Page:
Design-Based Process Improvement

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Delivering Customer Happiness

In the past year a trend has emerged that is re-shaping the way people think about process improvement. Progressive companies are combining traditional Lean Six Sigma process improvement techniques with an emphasis on design. The result is processes, products and services that are more human-centric and enjoyable for those who use them.

Enterprise business processes and tools are at an important crossroads. There is a significant and growing difference between the effective, simple and intuitive use of technology and process that we have come to expect and our actual experience. Most of us use smartphones and tablet computers in ways that we would never have imagined several years ago. The success of companies such as Apple, Amazon, Google, and Zappos has more and more business leaders focused on the importance of good design and customer delight. How many times have you had a less than ideal interaction with your bank or cable company and wished it was more like what you’ve come to expect at the Apple store?

What we think about our interaction with an organization’s products and services is also more important to businesses due to the rise of social media. Social media brings a whole new level of transparency to what consumers are thinking and feeling about a brand. According to Gartner, people are increasingly likely to share their feedback with friends via social media.

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Lean Six Sigma process improvement often improves quality by making processes more efficient, by removing waste, and more predictable, by reducing variation. Although process improvement seeks to capture the “voice of the customer” it tends to lack deeper examination, understanding and empathy for customer needs and desires. This is where design thinking comes into play. Design thinking brings a fresh approach and new tools that drive customer understanding.

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Comparing Design Thinking and Lean Six Sigma

The typical Lean Six Sigma improvement cycle and the typical design thinking design cycle are depicted below. Most Lean Six Sigma practitioners follow the five phase DMAIC process. In DMAIC, the Define and Measure phases are similar to the Understand, Observe and Define phases of design thinking. While Lean Six Sigma pros emphasize measurement in these phases, design thinking pros add more qualitative research upfront to create empathy for the customer and drive a deeper level of customer understanding. In design thinking, practitioners observe people. They watch how they behave and interact. They talk to people about what they are doing and how they are feeling. They ask questions and reflect on what they see. The Understand and Observe phases of design thinking help practitioners develop a sense of empathy.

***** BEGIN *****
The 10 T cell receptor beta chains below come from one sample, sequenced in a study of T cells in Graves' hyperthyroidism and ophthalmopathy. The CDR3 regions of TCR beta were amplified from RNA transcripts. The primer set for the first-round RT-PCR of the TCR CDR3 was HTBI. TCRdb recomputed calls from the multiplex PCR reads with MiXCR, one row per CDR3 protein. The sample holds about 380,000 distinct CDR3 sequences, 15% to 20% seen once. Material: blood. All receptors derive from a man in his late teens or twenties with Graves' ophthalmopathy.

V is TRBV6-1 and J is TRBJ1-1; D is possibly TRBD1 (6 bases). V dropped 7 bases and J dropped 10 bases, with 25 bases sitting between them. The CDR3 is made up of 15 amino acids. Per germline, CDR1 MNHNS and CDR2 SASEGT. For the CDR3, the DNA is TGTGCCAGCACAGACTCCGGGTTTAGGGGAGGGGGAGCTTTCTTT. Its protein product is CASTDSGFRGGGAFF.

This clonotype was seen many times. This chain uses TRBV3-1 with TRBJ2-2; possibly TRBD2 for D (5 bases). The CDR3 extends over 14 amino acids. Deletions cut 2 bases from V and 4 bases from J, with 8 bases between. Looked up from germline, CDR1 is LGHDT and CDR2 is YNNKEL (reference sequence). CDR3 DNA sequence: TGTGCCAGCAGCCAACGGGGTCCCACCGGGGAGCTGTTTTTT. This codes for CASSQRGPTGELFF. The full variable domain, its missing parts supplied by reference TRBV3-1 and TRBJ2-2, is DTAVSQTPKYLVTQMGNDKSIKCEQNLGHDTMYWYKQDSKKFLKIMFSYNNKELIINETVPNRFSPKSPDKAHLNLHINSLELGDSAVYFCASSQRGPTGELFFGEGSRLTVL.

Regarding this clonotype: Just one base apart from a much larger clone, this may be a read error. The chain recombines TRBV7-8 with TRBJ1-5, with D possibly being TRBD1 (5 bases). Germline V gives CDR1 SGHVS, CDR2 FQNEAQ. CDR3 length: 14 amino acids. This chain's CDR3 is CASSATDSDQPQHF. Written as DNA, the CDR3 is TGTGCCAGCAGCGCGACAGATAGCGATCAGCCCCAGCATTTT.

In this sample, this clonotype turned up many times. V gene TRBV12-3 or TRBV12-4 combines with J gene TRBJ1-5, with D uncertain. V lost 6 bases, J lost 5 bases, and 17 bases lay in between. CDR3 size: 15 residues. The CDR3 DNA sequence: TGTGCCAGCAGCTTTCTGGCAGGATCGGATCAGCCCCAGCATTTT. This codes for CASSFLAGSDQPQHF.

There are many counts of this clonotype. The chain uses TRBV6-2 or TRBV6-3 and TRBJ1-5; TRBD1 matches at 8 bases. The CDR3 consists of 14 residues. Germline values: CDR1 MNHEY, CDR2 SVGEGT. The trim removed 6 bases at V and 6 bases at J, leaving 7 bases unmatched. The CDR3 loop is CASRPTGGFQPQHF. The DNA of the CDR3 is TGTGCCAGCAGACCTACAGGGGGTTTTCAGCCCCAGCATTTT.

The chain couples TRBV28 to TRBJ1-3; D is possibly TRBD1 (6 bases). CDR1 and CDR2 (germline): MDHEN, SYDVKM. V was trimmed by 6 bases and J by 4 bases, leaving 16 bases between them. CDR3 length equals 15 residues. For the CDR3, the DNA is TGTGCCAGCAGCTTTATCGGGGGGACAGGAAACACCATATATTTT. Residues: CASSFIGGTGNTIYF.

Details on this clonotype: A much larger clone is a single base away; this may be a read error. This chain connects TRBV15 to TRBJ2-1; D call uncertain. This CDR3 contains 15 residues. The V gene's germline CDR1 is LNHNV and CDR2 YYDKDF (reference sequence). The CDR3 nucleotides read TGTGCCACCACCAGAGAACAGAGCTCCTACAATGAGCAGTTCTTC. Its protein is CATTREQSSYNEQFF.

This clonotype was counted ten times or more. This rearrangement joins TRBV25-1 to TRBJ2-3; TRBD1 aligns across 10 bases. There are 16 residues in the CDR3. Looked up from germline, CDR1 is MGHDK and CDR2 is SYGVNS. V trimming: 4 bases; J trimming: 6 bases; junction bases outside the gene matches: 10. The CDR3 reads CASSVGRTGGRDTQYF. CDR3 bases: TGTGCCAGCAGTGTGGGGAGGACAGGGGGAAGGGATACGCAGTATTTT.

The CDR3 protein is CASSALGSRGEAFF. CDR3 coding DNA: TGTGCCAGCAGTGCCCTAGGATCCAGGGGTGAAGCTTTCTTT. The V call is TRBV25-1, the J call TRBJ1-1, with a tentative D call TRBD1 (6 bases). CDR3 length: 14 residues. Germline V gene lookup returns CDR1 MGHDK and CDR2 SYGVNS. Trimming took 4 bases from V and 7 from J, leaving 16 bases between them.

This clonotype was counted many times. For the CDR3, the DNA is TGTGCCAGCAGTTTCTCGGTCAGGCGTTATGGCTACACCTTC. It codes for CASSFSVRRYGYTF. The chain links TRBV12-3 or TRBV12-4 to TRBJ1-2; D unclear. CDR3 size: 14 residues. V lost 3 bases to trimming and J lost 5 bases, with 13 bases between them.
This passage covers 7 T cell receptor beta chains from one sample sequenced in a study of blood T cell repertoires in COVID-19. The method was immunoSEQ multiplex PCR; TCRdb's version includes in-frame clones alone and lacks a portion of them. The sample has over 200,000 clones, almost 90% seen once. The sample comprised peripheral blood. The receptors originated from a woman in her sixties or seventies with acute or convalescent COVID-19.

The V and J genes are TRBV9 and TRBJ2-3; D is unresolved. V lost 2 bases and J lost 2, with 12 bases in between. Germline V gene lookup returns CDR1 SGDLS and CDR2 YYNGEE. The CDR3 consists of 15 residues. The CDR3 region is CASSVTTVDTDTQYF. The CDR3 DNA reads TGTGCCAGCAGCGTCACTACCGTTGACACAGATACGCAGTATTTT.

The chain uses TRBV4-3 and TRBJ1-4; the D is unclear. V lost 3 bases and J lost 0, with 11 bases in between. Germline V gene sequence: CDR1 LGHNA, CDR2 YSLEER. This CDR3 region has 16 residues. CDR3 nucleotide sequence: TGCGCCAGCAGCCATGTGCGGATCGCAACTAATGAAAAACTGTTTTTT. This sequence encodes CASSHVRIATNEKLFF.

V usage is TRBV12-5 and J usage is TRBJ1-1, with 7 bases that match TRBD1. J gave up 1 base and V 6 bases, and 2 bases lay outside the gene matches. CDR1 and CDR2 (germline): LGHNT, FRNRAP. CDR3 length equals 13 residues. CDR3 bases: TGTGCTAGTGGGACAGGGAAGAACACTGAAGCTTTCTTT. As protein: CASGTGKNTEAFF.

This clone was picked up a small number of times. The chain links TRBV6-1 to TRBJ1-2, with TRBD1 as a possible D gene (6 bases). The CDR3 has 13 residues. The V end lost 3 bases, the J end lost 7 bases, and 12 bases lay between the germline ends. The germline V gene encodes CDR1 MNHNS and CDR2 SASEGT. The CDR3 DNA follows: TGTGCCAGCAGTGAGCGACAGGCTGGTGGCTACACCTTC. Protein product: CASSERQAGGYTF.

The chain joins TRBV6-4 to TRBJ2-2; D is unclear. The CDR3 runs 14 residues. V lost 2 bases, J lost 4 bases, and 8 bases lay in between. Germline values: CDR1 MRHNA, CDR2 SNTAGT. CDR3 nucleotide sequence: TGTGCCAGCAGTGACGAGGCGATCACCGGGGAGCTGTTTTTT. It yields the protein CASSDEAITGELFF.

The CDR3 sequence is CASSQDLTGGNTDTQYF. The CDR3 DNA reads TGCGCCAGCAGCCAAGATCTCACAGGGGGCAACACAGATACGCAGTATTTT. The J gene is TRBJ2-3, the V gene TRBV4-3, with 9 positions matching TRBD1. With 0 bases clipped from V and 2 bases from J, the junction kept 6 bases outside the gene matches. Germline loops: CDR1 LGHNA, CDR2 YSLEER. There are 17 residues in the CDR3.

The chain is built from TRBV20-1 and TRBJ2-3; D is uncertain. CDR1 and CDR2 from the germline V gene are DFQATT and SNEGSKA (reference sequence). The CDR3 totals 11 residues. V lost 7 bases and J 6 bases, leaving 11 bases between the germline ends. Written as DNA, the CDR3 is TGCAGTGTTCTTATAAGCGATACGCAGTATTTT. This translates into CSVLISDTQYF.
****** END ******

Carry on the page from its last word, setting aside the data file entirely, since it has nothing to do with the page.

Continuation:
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The combination of these two approaches and ways of thinking can bring significant benefits. Process-centric tools combined with deep customer empathy can lead to processes that are better designed and more enjoyable to use. A better understanding of customer needs can help Lean Six Sigma pros balance goals to drive efficiency and remove waste with the need to drive enjoyable interactions that improve customer loyalty over the long term.

Design thinking can also benefit from the discipline and structure that Lean Six Sigma provides. Business process pros emphasize the ongoing quantitative measurement of processes and the introduction of controls to help ensure consistency. These techniques help ensure that a well-designed process continues to perform well and delight customers.

As this trend gains momentum, we’ll continue to see strategies for using design to drive new and innovative approaches to optimizing and transforming business processes. Is your organization one of the many embracing design thinking and sending practitioners to programs such as Stanford’s d.school? Are you noticing more and more Lean Six Sigma and Business Process Management practitioners who emphasize design? Let us know what’s working in your workplace.

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